In particular, the Court noted that no evidence was adduced by the Former Employer to explain the shelf-lives of the categories of allegedly confidential information, why the alleged categories of confidential information justified a 12 month restraint, and how such confidential information could be used to the material detriment of the Former Employer during the 12 month window.

Geographical scope

The non-compete clause did not contain a geographical limitation and was essentially worldwide in scope. Absent any proper justification, worldwide restraints are considered too wide to be enforceable. While the Former Employer argued that offending portions of the definition for "Similar Capacity" could be severed to limit the geographical scope of the non-compete clause to the Asia region, the Court held that it was not the function of the Court to rewrite the contract between parties and did not strain to give an artificial construction of the clause.

Scope of restraint

The absence of a "temporal backstop" in the non-compete clause meant that, effectively, the non-compete clause applied to all work done by the Employee throughout his five years of employment with the Former Employer. Although the Court recognised that this contention would merit fuller consideration at the substantive hearing, the extensive scope of the non-compete clause (which went beyond recent work/activities involving the Employee) contributed to the Court's view that the non-compete clause was likely wider than reasonably necessary and unenforceable.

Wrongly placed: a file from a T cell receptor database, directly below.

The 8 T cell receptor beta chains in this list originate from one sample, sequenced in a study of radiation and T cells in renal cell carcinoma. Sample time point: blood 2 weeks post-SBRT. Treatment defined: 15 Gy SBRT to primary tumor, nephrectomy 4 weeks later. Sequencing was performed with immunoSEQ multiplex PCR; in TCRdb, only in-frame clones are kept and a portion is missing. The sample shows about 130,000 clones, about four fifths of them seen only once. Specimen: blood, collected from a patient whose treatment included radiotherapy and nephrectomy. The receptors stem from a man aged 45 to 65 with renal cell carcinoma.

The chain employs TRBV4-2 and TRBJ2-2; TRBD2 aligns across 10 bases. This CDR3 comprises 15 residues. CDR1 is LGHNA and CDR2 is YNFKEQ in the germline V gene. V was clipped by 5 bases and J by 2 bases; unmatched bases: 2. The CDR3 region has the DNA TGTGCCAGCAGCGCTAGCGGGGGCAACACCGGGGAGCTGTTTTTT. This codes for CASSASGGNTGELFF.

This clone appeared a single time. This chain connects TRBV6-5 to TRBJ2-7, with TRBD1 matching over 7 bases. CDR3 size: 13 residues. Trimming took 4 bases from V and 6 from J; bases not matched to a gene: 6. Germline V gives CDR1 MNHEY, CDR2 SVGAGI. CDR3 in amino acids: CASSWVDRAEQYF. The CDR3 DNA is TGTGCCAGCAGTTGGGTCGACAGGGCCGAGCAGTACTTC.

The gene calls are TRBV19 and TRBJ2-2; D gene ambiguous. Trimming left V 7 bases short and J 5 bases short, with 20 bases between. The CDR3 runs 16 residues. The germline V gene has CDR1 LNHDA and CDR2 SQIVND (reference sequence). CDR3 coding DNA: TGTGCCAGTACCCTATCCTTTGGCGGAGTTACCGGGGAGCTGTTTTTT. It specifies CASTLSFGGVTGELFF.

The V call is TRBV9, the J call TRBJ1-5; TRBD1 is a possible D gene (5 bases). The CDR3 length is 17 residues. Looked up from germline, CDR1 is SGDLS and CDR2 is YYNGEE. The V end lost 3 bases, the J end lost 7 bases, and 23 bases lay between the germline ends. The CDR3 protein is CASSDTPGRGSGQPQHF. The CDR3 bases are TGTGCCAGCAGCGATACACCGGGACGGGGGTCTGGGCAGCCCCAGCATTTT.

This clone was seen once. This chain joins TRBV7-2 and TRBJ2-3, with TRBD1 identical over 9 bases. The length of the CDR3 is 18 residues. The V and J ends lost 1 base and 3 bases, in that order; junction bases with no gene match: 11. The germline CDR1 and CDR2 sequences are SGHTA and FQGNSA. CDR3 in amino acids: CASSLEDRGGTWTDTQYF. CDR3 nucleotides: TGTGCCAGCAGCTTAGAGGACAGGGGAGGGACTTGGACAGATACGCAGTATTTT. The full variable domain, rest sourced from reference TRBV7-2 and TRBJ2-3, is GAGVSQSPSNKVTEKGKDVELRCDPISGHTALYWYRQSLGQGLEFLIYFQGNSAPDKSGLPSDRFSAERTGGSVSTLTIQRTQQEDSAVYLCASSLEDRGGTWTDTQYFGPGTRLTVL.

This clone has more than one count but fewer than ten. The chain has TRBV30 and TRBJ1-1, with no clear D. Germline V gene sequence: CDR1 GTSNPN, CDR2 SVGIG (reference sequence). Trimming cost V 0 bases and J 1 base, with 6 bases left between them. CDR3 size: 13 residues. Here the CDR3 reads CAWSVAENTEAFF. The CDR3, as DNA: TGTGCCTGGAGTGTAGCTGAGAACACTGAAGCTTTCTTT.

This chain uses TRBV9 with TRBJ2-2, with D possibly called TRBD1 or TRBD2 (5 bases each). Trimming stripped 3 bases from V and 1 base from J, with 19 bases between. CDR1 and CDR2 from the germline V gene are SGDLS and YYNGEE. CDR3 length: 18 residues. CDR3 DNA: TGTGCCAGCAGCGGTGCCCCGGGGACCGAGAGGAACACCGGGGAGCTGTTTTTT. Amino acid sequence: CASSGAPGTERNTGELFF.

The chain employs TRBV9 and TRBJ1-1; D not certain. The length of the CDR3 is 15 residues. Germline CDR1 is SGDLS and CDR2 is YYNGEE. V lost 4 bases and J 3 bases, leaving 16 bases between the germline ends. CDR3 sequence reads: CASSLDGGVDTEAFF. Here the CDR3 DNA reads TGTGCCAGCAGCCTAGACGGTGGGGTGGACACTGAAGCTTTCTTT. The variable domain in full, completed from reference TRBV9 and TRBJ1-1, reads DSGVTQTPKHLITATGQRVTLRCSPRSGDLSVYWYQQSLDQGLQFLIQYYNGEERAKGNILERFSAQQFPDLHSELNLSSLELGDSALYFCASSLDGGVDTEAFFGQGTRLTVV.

Practical justice

In addition to the above, the Court held that the interim injunctive relief was not justified (applying China Shanshui Cement Group Limited v Zhang Caikui [2018] HKCA 409 to select the outcome that would afford practical justice on the balance of fairness) because:

  • restraining the Employee from taking up employment with the 2nd Defendant would cause irreparable harm to the Employee, given the Employee's current age and the unlikeliness of retaining this "rare and attractive opportunity" (or finding another comparable role);